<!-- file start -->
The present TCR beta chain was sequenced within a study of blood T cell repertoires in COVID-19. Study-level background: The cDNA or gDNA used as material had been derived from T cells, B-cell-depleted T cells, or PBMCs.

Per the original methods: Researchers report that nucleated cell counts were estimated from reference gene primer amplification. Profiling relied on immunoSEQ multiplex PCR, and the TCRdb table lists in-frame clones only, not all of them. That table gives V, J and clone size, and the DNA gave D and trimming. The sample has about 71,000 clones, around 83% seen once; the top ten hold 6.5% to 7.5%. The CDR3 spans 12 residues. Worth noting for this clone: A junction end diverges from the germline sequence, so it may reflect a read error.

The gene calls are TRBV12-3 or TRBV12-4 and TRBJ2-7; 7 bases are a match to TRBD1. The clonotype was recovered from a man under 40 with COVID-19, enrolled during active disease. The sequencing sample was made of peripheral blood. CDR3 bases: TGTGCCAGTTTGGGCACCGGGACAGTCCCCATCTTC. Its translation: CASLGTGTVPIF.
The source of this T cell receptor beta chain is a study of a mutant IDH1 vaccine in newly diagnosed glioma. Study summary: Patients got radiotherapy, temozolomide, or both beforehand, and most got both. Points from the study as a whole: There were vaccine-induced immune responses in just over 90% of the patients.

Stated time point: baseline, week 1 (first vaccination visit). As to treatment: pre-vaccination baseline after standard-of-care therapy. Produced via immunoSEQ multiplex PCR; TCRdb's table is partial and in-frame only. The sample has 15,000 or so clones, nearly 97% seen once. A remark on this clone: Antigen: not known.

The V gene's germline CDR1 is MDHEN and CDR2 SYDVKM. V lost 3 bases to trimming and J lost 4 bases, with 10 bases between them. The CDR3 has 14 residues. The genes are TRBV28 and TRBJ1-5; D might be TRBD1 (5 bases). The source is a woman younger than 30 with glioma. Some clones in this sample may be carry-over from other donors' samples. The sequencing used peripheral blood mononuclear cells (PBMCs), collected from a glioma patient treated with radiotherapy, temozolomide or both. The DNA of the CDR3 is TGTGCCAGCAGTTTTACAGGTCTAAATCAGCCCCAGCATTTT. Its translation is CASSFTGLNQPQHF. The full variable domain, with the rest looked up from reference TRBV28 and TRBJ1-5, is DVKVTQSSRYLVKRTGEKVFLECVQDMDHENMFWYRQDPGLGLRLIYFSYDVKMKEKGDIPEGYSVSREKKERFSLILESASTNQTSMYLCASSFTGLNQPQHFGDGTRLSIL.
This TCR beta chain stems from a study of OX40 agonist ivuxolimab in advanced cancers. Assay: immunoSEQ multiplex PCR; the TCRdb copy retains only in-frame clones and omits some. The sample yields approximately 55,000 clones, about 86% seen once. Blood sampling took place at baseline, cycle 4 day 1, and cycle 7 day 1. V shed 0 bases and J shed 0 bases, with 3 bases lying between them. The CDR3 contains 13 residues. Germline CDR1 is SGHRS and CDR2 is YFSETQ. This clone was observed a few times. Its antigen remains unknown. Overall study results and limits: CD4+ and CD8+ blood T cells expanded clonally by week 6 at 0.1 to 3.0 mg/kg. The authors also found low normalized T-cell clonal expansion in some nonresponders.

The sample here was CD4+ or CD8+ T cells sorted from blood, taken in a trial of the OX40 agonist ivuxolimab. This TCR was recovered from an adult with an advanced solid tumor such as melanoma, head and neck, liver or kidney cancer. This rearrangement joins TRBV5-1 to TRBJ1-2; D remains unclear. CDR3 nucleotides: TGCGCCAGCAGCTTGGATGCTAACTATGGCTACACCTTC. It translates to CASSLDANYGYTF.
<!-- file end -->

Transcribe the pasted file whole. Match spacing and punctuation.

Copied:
The present TCR beta chain was sequenced within a study of blood T cell repertoires in COVID-19. Study-level background: The cDNA or gDNA used as material had been derived from T cells, B-cell-depleted T cells, or PBMCs.

Per the original methods: Researchers report that nucleated cell counts were estimated from reference gene primer amplification. Profiling relied on immunoSEQ multiplex PCR, and the TCRdb table lists in-frame clones only, not all of them. That table gives V, J and clone size, and the DNA gave D and trimming. The sample has about 71,000 clones, around 83% seen once; the top ten hold 6.5% to 7.5%. The CDR3 spans 12 residues. Worth noting for this clone: A junction end diverges from the germline sequence, so it may reflect a read error.

The gene calls are TRBV12-3 or TRBV12-4 and TRBJ2-7; 7 bases are a match to TRBD1. The clonotype was recovered from a man under 40 with COVID-19, enrolled during active disease. The sequencing sample was made of peripheral blood. CDR3 bases: TGTGCCAGTTTGGGCACCGGGACAGTCCCCATCTTC. Its translation: CASLGTGTVPIF.
The source of this T cell receptor beta chain is a study of a mutant IDH1 vaccine in newly diagnosed glioma. Study summary: Patients got radiotherapy, temozolomide, or both beforehand, and most got both. Points from the study as a whole: There were vaccine-induced immune responses in just over 90% of the patients.

Stated time point: baseline, week 1 (first vaccination visit). As to treatment: pre-vaccination baseline after standard-of-care therapy. Produced via immunoSEQ multiplex PCR; TCRdb's table is partial and in-frame only. The sample has 15,000 or so clones, nearly 97% seen once. A remark on this clone: Antigen: not known.

The V gene's germline CDR1 is MDHEN and CDR2 SYDVKM. V lost 3 bases to trimming and J lost 4 bases, with 10 bases between them. The CDR3 has 14 residues. The genes are TRBV28 and TRBJ1-5; D might be TRBD1 (5 bases). The source is a woman younger than 30 with glioma. Some clones in this sample may be carry-over from other donors' samples. The sequencing used peripheral blood mononuclear cells (PBMCs), collected from a glioma patient treated with radiotherapy, temozolomide or both. The DNA of the CDR3 is TGTGCCAGCAGTTTTACAGGTCTAAATCAGCCCCAGCATTTT. Its translation is CASSFTGLNQPQHF. The full variable domain, with the rest looked up from reference TRBV28 and TRBJ1-5, is DVKVTQSSRYLVKRTGEKVFLECVQDMDHENMFWYRQDPGLGLRLIYFSYDVKMKEKGDIPEGYSVSREKKERFSLILESASTNQTSMYLCASSFTGLNQPQHFGDGTRLSIL.
This TCR beta chain stems from a study of OX40 agonist ivuxolimab in advanced cancers. Assay: immunoSEQ multiplex PCR; the TCRdb copy retains only in-frame clones and omits some. The sample yields approximately 55,000 clones, about 86% seen once. Blood sampling took place at baseline, cycle 4 day 1, and cycle 7 day 1. V shed 0 bases and J shed 0 bases, with 3 bases lying between them. The CDR3 contains 13 residues. Germline CDR1 is SGHRS and CDR2 is YFSETQ. This clone was observed a few times. Its antigen remains unknown. Overall study results and limits: CD4+ and CD8+ blood T cells expanded clonally by week 6 at 0.1 to 3.0 mg/kg. The authors also found low normalized T-cell clonal expansion in some nonresponders.

The sample here was CD4+ or CD8+ T cells sorted from blood, taken in a trial of the OX40 agonist ivuxolimab. This TCR was recovered from an adult with an advanced solid tumor such as melanoma, head and neck, liver or kidney cancer. This rearrangement joins TRBV5-1 to TRBJ1-2; D remains unclear. CDR3 nucleotides: TGCGCCAGCAGCTTGGATGCTAACTATGGCTACACCTTC. It translates to CASSLDANYGYTF.